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Date of last update: 10/12/2017.
Forum Name: Sexually Transmitted Diseases
Question: HPV and transmission
|DuCo - Thu Aug 28, 2008 3:04 pm|
My wife and I both have HPV. She has 2 small warts on her, but I havent had any for 9 years that I can see. My question is by having unprotected sex with her will I have warts reappear on me? If I give her oral sex will I get warts on or around my mouth?
|Dr. Chan Lowe - Sun Aug 31, 2008 9:29 pm|
Regarding your first post, the answer is maybe. The reason for this is that there are many strains of HPV. Some cause genital warts. It is possible that you have one strain and your wife has another. As such, you potentially could become infected with a new strain that can cause genital warts to begin to appear. If you have the same strain it is unlikely that you would develop new warts; however, if you do have this strain it could potentially reactivate and cause new warts without new exposure.
Regarding your second question, the answer to this one is no. The strains of HPV that cause genital warts do not cause warts on other parts of the body.
|kLepTo - Sun Sep 14, 2008 3:45 pm|
Is there anything I can do to prevent transmission of common warts to another person? I have one on my right hand and it'd be kinda weird to shake hands using my left.
|Debbie Miller, RN - Fri Sep 19, 2008 9:16 am|
Some people choose to cover a wart with a bandage if they are worried about spread to another. But, though they are contagious, simply touching a wart on someone doesn't mean that person will get one. The viruses that cause warts are passed through close physical contact or from a surface that a person with a wart touches, like a bathmat or a shower floor. A tiny cut or scratch can make any area of skin more vulnerable to warts. Also, picking at a wart can spread warts to other parts of the body.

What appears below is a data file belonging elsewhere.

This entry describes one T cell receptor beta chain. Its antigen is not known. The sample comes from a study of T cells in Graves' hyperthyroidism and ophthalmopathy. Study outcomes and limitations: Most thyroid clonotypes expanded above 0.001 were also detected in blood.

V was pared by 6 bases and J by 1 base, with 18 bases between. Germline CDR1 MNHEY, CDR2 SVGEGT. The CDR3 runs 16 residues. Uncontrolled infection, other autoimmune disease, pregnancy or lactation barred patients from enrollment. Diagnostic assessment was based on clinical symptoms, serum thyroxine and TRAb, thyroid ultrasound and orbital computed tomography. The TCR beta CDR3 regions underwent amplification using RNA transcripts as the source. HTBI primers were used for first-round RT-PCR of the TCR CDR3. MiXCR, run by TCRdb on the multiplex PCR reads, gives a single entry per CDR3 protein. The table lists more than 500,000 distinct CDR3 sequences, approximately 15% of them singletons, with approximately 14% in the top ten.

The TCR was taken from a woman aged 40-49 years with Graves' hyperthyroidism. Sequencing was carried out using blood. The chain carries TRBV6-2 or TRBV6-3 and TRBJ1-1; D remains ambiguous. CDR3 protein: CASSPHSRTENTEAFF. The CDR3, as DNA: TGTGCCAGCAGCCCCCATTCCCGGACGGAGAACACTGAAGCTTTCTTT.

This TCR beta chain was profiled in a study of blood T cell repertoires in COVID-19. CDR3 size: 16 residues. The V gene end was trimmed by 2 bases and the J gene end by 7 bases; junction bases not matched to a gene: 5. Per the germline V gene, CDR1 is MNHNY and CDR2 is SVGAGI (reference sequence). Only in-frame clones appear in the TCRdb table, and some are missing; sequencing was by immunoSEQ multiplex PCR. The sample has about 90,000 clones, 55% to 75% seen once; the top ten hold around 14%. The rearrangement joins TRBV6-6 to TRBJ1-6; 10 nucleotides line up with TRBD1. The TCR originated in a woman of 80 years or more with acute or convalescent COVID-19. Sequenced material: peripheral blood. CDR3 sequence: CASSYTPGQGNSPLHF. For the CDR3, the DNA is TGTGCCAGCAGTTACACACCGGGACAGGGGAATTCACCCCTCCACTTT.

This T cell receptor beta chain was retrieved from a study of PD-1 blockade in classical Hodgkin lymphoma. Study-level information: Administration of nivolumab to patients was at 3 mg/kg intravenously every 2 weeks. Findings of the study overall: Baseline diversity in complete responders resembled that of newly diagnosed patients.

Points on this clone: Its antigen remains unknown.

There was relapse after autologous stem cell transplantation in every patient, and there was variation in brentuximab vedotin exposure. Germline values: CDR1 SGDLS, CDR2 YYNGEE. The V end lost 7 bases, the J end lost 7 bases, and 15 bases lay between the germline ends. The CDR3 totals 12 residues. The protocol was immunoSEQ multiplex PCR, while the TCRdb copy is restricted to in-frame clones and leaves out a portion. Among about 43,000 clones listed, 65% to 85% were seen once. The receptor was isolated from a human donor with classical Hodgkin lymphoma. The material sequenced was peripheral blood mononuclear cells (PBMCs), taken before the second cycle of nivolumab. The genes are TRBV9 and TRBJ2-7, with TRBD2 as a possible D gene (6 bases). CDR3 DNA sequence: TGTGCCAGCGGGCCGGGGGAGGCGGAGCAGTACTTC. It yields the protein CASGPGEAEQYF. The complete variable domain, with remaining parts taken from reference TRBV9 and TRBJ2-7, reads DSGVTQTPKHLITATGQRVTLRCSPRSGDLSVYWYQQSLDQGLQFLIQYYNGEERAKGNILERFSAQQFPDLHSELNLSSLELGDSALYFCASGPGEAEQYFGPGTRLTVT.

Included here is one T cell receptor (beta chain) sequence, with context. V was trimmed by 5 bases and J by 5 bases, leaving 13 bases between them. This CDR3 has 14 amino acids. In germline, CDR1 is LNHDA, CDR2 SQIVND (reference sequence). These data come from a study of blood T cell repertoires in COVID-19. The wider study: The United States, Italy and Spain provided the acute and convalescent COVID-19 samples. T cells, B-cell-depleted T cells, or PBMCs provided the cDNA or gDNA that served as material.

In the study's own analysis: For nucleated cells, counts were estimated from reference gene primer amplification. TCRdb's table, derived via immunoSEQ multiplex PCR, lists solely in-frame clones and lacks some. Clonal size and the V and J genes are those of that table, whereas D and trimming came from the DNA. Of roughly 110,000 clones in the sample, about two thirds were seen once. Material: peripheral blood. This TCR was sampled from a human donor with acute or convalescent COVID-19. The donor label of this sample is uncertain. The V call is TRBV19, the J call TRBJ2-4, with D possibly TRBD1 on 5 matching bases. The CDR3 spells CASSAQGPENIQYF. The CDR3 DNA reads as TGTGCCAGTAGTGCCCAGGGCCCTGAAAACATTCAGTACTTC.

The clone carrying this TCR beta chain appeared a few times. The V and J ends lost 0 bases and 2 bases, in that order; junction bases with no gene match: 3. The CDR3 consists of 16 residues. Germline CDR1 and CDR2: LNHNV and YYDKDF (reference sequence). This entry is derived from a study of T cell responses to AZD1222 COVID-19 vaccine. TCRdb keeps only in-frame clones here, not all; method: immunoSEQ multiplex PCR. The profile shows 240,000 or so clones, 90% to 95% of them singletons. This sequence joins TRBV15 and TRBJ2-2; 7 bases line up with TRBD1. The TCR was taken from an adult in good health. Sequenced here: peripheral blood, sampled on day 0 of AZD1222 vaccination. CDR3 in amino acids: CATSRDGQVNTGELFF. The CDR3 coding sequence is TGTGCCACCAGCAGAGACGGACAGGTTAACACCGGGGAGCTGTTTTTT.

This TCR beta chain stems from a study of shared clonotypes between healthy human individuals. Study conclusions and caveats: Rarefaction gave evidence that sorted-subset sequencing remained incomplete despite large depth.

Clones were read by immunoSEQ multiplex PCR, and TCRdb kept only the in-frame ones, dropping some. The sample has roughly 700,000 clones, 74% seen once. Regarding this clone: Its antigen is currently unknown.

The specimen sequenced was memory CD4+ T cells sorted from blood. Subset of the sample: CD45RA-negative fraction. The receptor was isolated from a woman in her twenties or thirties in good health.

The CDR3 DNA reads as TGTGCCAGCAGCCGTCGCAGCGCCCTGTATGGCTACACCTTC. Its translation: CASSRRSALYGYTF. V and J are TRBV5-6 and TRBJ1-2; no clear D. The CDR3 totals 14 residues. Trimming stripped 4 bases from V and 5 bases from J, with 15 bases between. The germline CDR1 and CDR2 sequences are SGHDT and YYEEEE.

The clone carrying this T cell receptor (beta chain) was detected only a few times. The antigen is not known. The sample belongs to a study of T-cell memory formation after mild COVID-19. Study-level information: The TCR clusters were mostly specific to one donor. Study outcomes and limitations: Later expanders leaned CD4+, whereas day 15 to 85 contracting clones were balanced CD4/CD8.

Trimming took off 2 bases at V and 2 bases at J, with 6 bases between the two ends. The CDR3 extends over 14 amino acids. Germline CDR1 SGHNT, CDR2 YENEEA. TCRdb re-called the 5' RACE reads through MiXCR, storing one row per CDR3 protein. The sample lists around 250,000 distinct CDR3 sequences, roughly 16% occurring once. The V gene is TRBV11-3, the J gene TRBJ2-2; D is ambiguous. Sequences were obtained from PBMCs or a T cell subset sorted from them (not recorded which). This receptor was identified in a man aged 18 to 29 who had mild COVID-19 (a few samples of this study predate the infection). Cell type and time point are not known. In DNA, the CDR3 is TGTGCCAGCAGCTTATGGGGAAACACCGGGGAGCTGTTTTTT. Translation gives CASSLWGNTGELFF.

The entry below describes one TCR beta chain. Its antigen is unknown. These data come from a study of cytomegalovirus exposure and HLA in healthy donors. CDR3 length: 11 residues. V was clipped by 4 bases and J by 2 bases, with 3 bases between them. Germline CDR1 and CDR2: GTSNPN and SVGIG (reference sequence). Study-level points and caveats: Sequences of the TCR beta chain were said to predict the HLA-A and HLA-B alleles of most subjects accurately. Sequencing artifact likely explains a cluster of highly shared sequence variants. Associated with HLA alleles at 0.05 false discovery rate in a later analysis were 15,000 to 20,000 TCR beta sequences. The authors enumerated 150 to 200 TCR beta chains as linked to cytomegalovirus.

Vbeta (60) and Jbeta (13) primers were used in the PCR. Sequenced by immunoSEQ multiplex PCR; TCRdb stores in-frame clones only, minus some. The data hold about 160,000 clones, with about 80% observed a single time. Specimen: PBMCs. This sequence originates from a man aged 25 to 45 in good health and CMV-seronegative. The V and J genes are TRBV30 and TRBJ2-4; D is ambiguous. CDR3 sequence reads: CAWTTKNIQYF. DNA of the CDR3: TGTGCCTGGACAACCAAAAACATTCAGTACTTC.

There are effective treatments for warts such as these. Of course the doctor can remove them (though sometimes they recur). Home remedies include an occlusive barrier such as occlusive tape (people often use duct tape). We don't know exactly how this works - perhaps it triggers an immune response so our own body targets the area with white blood cells. Because warts often disappear on their own within about a year it is possible this process is expedited with the tape. At any rate, it must be occluded for quite a while - not just a week or so. Success has been reported about 50% of the time.
It also appears warts like a cool, dry environment. Another remedy is to soak the area frequently in water as hot as you can tolerate it. As the water cools, gradually add more hot water. Do this for about 30 minutes as often as you can manage.
People also get results from salicylic acid applied to the wart with caution to avoid adjoining healthy skin. This comes as a remedy you can buy. Dermarrest and Compound W are some brands available in the U.S. that are marketed for this use. The biggest problem with people using these treatments is that they quit too soon. It takes quite a while to get rid of these pesty lesions.
|blue jay - Thu Dec 25, 2008 6:25 pm|
My wife recently told me she has HPV. I am not sure which type but not the warts.
Is it possible that I gave it to her 18 yrs. ago and it has been dormant all this time?
If that is possible does it put her at a higher risk for cancer.
|Dr. Chan Lowe - Tue Jan 06, 2009 10:39 pm|
Hello Blue Jay,
HPV can remain dormant for many years, especially in men. There are specific strains of HPV that have a higher risk of causing cervical cancer. Other strains cause genital warts while still other strains cause warts in other places.
Often, women learn that they have HPV because there have been changes found on their pap smear. Often times in these cases, the HPV strain can be typed to see if it is one of the more aggressive strains. Your wife's gynecologist can assist with this.
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